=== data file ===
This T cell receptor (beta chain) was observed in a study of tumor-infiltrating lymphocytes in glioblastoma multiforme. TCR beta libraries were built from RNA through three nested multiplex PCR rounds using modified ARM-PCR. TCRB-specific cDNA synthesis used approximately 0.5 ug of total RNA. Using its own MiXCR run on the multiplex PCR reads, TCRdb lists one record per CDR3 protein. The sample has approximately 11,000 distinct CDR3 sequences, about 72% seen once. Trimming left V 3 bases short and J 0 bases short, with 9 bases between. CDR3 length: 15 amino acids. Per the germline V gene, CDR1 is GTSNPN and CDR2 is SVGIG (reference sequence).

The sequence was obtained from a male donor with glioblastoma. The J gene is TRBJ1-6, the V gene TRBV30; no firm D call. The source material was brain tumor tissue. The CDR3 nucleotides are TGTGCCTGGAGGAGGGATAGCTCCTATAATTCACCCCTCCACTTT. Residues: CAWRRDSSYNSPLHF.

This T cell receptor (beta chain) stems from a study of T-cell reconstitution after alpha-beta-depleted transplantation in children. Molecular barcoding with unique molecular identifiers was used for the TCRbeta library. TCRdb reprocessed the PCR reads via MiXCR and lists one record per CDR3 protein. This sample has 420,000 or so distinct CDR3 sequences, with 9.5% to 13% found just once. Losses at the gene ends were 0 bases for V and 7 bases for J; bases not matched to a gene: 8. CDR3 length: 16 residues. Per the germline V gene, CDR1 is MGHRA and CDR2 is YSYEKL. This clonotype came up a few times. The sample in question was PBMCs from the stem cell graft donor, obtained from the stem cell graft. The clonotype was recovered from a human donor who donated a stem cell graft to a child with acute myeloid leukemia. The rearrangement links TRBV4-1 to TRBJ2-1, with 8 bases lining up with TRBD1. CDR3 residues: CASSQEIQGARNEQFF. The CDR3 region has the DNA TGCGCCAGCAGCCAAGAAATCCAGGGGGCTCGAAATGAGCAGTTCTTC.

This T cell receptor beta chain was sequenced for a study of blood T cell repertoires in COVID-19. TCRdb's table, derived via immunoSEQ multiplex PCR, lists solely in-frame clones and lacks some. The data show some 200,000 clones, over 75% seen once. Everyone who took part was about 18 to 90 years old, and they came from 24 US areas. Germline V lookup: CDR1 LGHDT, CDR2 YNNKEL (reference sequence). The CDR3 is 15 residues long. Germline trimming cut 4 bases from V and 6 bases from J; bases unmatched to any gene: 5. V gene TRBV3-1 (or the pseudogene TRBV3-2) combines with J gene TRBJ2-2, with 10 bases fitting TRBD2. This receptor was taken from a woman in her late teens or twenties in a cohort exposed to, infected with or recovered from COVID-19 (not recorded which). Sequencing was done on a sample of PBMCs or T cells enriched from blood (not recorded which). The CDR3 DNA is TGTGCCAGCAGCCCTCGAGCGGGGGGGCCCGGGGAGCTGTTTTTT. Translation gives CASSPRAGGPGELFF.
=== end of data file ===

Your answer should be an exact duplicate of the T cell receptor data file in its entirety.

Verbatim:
This T cell receptor (beta chain) was observed in a study of tumor-infiltrating lymphocytes in glioblastoma multiforme. TCR beta libraries were built from RNA through three nested multiplex PCR rounds using modified ARM-PCR. TCRB-specific cDNA synthesis used approximately 0.5 ug of total RNA. Using its own MiXCR run on the multiplex PCR reads, TCRdb lists one record per CDR3 protein. The sample has approximately 11,000 distinct CDR3 sequences, about 72% seen once. Trimming left V 3 bases short and J 0 bases short, with 9 bases between. CDR3 length: 15 amino acids. Per the germline V gene, CDR1 is GTSNPN and CDR2 is SVGIG (reference sequence).

The sequence was obtained from a male donor with glioblastoma. The J gene is TRBJ1-6, the V gene TRBV30; no firm D call. The source material was brain tumor tissue. The CDR3 nucleotides are TGTGCCTGGAGGAGGGATAGCTCCTATAATTCACCCCTCCACTTT. Residues: CAWRRDSSYNSPLHF.

This T cell receptor (beta chain) stems from a study of T-cell reconstitution after alpha-beta-depleted transplantation in children. Molecular barcoding with unique molecular identifiers was used for the TCRbeta library. TCRdb reprocessed the PCR reads via MiXCR and lists one record per CDR3 protein. This sample has 420,000 or so distinct CDR3 sequences, with 9.5% to 13% found just once. Losses at the gene ends were 0 bases for V and 7 bases for J; bases not matched to a gene: 8. CDR3 length: 16 residues. Per the germline V gene, CDR1 is MGHRA and CDR2 is YSYEKL. This clonotype came up a few times. The sample in question was PBMCs from the stem cell graft donor, obtained from the stem cell graft. The clonotype was recovered from a human donor who donated a stem cell graft to a child with acute myeloid leukemia. The rearrangement links TRBV4-1 to TRBJ2-1, with 8 bases lining up with TRBD1. CDR3 residues: CASSQEIQGARNEQFF. The CDR3 region has the DNA TGCGCCAGCAGCCAAGAAATCCAGGGGGCTCGAAATGAGCAGTTCTTC.

This T cell receptor beta chain was sequenced for a study of blood T cell repertoires in COVID-19. TCRdb's table, derived via immunoSEQ multiplex PCR, lists solely in-frame clones and lacks some. The data show some 200,000 clones, over 75% seen once. Everyone who took part was about 18 to 90 years old, and they came from 24 US areas. Germline V lookup: CDR1 LGHDT, CDR2 YNNKEL (reference sequence). The CDR3 is 15 residues long. Germline trimming cut 4 bases from V and 6 bases from J; bases unmatched to any gene: 5. V gene TRBV3-1 (or the pseudogene TRBV3-2) combines with J gene TRBJ2-2, with 10 bases fitting TRBD2. This receptor was taken from a woman in her late teens or twenties in a cohort exposed to, infected with or recovered from COVID-19 (not recorded which). Sequencing was done on a sample of PBMCs or T cells enriched from blood (not recorded which). The CDR3 DNA is TGTGCCAGCAGCCCTCGAGCGGGGGGGCCCGGGGAGCTGTTTTTT. Translation gives CASSPRAGGPGELFF.